University of Florida researchers get sickle cell therapy grant


  • Image via Adobe Stock
Researchers at the University of Florida College of Nursing have been awarded a $2.6 million grant to determine whether relaxation therapy can help reduce pain and manage stress for patients with sickle cell disease, negating the need for opioids.

The National Institute of Nursing Research awarded the grant to Miriam O. Ezenwa, an associate professor in the college of nursing. Ezenwa and other researchers will use video clips of cloud-like formations and soothing audio that instructs the participants to concentrate on deep breathing to reduce stress.

Stress releases certain hormones that can intensify pain response. Conversely, relaxation exercises can release endorphins that reduce inflammation and pain from sickle cell disease, a rare and painful blood disorder that mainly appears in the Black population.
“Historical and contemporary prejudices and stereotypes are associated with those who suffer from sickle cell disease because of their racial background,” Ezenwa said in a prepared statement.

“Stress from sickle cell disease symptoms and social factors have been magnified by the public health crisis related to the opioid overdose epidemic in the United States.” Studies indicate as many as 100,000 people could be living with sickle cell disease in the United States. According to a June 2019 report from the federal Centers for Medicare & Medicaid Services Office of Minority Health, 55,349 Medicaid beneficiaries nationwide had sickle cell disease in 2012, the latest available data. With 5,395 Medicaid beneficiaries with the once-fatal disease, Florida had the second largest sickle-cell Medicaid population behind New York.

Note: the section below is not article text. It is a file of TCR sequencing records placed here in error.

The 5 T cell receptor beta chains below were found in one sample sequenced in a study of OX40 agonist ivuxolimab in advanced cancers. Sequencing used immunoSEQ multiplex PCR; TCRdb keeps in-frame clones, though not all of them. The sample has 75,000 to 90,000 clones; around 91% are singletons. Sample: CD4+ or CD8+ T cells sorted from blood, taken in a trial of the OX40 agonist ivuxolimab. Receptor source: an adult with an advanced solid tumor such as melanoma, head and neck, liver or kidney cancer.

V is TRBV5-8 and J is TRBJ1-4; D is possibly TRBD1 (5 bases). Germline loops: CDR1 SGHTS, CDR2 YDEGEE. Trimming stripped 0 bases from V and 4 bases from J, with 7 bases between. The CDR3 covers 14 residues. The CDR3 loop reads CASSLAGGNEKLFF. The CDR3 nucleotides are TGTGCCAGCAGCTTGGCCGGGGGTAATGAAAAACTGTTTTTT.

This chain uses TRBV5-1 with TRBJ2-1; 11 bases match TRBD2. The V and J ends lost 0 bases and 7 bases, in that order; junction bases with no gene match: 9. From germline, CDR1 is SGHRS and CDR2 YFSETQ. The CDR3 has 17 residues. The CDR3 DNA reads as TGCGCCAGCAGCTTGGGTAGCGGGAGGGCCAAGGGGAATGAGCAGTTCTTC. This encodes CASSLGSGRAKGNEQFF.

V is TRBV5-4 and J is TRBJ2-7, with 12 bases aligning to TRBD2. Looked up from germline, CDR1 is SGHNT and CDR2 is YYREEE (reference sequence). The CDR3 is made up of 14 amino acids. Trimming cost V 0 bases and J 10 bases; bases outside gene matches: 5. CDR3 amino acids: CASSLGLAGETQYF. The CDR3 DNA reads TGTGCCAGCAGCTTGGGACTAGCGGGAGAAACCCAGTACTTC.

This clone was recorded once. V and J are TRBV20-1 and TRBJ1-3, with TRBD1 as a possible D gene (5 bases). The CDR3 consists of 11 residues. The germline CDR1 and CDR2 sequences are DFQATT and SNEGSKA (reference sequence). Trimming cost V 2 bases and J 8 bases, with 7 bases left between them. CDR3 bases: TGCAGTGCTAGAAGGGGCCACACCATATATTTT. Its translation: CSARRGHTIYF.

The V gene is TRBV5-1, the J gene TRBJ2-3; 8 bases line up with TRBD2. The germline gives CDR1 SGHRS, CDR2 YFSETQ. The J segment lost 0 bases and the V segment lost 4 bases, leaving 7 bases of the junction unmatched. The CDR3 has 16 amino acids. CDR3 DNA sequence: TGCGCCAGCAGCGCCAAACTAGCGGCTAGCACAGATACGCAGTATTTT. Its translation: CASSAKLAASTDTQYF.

• Image via Adobe Stock
Please follow CDC guidelines and Orange County advisories to stay safe, and please support this free publication. Our small but mighty team is working tirelessly to bring you news on how coronavirus is affecting Central Florida. Please consider making a one-time or monthly donation. Every little bit helps.

We welcome readers to submit letters regarding articles and content in Orlando Weekly. Letters should be a minimum of 150 words, refer to content that has appeared on Orlando Weekly, and must include the writer's full name, address, and phone number for verification purposes. No attachments will be considered. Writers of letters selected for publication will be notified via email. Letters may be edited and shortened for space.

Email us at

Support Local Journalism.
Join the Orlando Weekly Press Club

Local journalism is information. Information is power. And we believe everyone deserves access to accurate independent coverage of their community and state. Our readers helped us continue this coverage in 2020, and we are so grateful for the support.

Help us keep this coverage going in 2021. Whether it's a one-time acknowledgement of this article or an ongoing membership pledge, your support goes to local-based reporting from our small but mighty team.

Join the Orlando Weekly Press Club for as little as $5 a month.